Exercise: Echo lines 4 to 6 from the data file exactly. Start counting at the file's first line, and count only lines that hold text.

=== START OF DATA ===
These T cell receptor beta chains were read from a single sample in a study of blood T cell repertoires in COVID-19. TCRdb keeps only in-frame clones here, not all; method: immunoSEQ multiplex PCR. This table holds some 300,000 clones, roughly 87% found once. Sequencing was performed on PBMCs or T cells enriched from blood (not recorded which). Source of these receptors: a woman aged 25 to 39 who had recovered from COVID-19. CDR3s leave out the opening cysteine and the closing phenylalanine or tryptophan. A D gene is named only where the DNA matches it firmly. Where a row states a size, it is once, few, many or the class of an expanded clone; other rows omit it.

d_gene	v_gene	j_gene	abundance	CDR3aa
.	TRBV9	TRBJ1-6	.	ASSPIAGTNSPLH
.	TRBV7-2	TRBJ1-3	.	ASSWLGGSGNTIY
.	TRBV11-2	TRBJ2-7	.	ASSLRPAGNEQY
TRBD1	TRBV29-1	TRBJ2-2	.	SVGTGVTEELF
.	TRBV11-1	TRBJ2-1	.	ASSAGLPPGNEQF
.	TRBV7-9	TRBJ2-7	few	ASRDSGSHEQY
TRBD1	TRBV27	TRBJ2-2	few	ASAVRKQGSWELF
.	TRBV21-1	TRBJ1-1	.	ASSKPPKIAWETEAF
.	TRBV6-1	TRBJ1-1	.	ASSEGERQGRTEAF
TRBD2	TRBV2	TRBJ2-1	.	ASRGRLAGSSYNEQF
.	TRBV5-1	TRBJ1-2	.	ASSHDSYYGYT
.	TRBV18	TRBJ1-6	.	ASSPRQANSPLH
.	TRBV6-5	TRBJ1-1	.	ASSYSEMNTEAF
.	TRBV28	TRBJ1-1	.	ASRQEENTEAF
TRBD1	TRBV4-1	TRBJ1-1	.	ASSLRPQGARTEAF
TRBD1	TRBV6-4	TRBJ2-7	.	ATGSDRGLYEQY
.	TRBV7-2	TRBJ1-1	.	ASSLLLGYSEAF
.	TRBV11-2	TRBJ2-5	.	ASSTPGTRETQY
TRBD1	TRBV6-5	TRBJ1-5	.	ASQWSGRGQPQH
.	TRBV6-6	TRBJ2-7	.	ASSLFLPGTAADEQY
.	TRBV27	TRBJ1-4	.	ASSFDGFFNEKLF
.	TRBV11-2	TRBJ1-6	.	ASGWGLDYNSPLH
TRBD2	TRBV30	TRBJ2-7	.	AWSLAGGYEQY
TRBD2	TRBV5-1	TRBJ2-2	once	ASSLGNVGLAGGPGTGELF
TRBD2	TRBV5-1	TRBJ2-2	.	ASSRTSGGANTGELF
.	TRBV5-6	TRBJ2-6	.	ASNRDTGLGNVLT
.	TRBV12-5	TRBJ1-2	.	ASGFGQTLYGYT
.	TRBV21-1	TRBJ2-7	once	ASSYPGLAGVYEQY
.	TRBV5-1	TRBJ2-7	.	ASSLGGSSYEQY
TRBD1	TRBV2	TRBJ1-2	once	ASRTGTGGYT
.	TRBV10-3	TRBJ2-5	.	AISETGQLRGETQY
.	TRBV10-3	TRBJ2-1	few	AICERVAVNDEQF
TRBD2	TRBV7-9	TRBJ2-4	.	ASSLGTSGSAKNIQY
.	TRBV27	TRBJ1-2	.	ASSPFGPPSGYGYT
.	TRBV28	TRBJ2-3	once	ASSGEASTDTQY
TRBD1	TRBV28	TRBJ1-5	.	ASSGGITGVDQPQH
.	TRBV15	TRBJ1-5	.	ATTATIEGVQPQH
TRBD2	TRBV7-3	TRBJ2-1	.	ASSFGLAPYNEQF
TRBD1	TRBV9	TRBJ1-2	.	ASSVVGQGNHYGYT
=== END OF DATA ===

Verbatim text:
.	TRBV7-2	TRBJ1-3	.	ASSWLGGSGNTIY
.	TRBV11-2	TRBJ2-7	.	ASSLRPAGNEQY
TRBD1	TRBV29-1	TRBJ2-2	.	SVGTGVTEELF